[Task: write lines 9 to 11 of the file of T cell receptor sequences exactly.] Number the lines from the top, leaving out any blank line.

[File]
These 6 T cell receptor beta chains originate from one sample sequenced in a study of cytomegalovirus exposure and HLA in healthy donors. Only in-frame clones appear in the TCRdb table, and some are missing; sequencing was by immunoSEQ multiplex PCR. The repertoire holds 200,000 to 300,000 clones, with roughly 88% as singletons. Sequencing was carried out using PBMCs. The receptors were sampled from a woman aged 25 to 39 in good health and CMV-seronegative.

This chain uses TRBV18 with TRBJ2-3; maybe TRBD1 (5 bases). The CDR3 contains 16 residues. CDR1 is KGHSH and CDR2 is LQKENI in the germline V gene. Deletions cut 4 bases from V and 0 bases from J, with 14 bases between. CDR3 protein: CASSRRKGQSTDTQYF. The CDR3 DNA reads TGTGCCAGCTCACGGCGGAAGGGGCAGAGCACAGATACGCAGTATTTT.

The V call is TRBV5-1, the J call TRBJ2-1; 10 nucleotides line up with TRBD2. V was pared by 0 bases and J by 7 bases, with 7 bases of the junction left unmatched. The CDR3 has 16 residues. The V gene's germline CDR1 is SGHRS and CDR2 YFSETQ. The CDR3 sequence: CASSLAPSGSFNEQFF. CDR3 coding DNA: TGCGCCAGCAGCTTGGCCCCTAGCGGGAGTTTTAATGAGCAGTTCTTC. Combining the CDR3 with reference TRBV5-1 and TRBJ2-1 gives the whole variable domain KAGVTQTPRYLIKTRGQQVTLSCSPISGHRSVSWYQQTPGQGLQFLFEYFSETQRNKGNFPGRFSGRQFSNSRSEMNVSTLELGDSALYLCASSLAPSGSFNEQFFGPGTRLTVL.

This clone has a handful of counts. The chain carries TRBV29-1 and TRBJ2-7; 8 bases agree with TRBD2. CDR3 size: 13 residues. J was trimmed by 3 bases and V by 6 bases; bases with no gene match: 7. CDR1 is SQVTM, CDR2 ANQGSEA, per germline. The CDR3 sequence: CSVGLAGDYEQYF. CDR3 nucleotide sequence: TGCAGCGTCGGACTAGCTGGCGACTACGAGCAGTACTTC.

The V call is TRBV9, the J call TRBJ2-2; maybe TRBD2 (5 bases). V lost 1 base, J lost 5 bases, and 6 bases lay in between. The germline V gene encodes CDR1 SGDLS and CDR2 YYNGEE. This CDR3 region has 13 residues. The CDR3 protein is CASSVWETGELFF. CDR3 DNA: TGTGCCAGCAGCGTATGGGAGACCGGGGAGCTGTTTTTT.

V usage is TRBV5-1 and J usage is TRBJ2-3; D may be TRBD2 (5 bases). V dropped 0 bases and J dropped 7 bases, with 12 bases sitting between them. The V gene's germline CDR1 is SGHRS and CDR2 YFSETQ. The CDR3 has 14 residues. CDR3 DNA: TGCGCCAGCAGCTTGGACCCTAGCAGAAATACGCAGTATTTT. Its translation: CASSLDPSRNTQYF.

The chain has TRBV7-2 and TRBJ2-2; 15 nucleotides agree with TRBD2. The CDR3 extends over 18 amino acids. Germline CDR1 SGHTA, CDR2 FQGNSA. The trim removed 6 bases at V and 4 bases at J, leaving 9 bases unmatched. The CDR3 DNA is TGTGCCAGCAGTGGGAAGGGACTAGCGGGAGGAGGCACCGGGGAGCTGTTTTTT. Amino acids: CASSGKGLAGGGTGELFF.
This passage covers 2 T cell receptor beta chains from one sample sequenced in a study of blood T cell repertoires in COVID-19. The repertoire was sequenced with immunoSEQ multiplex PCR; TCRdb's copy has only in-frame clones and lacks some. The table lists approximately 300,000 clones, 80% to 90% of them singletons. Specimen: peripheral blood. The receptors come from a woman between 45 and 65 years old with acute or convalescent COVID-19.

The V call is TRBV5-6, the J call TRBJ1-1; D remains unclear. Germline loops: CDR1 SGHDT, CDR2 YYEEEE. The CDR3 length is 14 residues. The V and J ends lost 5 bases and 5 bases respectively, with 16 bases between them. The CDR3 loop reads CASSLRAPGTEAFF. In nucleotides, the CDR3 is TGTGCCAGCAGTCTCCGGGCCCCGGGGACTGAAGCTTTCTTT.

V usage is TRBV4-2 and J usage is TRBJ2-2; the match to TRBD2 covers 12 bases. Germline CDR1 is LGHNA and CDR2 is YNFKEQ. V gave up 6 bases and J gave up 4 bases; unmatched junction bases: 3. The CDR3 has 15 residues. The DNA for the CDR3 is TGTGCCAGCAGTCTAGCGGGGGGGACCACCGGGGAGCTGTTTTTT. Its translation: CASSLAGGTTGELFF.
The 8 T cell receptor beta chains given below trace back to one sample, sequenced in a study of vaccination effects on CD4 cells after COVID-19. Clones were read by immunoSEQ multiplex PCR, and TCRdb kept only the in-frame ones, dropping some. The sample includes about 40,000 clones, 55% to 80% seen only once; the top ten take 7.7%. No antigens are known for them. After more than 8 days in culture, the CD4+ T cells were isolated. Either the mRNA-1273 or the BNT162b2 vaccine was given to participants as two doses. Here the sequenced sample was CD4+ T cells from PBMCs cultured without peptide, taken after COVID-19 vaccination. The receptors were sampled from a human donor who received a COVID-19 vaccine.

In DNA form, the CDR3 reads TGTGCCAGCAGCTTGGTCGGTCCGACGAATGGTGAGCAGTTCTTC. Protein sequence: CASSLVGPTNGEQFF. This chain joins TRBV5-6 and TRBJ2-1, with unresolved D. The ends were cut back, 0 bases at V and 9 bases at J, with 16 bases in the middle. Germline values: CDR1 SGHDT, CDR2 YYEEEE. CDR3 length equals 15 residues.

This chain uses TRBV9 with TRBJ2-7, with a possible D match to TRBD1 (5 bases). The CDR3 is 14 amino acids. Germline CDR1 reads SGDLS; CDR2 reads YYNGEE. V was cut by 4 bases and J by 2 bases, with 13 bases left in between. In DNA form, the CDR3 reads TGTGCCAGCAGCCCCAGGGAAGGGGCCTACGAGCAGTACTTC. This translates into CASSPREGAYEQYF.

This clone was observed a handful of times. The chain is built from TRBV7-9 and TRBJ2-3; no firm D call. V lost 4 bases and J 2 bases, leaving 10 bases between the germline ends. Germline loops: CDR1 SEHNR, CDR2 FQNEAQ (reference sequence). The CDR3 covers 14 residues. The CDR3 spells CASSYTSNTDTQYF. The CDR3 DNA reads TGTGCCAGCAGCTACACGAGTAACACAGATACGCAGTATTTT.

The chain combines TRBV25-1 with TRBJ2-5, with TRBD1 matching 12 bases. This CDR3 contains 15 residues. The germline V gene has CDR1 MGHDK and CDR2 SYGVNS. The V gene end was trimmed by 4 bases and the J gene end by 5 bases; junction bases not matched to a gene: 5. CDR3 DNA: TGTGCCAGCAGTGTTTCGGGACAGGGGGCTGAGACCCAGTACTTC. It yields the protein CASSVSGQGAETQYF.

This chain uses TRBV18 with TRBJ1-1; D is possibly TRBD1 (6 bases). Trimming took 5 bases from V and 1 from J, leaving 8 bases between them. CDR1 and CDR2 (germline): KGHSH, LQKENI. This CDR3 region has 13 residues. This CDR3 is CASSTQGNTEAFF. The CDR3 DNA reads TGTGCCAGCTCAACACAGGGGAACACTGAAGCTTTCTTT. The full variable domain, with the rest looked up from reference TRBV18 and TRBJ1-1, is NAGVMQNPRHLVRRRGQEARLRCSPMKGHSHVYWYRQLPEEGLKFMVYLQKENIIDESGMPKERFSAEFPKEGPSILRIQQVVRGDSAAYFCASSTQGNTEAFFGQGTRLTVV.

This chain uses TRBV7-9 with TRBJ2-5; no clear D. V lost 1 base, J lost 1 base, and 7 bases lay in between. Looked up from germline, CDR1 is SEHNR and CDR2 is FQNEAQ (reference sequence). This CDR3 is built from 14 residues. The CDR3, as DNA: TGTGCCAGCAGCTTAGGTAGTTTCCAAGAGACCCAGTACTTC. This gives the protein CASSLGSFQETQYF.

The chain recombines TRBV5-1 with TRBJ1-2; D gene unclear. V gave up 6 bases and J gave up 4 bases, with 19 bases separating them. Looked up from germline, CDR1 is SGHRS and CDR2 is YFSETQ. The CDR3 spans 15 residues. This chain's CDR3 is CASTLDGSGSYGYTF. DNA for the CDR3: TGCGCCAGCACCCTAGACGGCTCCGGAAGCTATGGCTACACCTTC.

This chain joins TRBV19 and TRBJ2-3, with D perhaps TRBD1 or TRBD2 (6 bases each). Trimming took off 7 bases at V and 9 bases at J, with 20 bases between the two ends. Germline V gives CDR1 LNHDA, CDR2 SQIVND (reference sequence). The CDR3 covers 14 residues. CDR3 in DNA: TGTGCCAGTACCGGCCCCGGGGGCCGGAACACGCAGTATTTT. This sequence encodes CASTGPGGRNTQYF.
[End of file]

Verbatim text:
The V call is TRBV5-6, the J call TRBJ1-1; D remains unclear. Germline loops: CDR1 SGHDT, CDR2 YYEEEE. The CDR3 length is 14 residues. The V and J ends lost 5 bases and 5 bases respectively, with 16 bases between them. The CDR3 loop reads CASSLRAPGTEAFF. In nucleotides, the CDR3 is TGTGCCAGCAGTCTCCGGGCCCCGGGGACTGAAGCTTTCTTT.

V usage is TRBV4-2 and J usage is TRBJ2-2; the match to TRBD2 covers 12 bases. Germline CDR1 is LGHNA and CDR2 is YNFKEQ. V gave up 6 bases and J gave up 4 bases; unmatched junction bases: 3. The CDR3 has 15 residues. The DNA for the CDR3 is TGTGCCAGCAGTCTAGCGGGGGGGACCACCGGGGAGCTGTTTTTT. Its translation: CASSLAGGTTGELFF.
The 8 T cell receptor beta chains given below trace back to one sample, sequenced in a study of vaccination effects on CD4 cells after COVID-19. Clones were read by immunoSEQ multiplex PCR, and TCRdb kept only the in-frame ones, dropping some. The sample includes about 40,000 clones, 55% to 80% seen only once; the top ten take 7.7%. No antigens are known for them. After more than 8 days in culture, the CD4+ T cells were isolated. Either the mRNA-1273 or the BNT162b2 vaccine was given to participants as two doses. Here the sequenced sample was CD4+ T cells from PBMCs cultured without peptide, taken after COVID-19 vaccination. The receptors were sampled from a human donor who received a COVID-19 vaccine.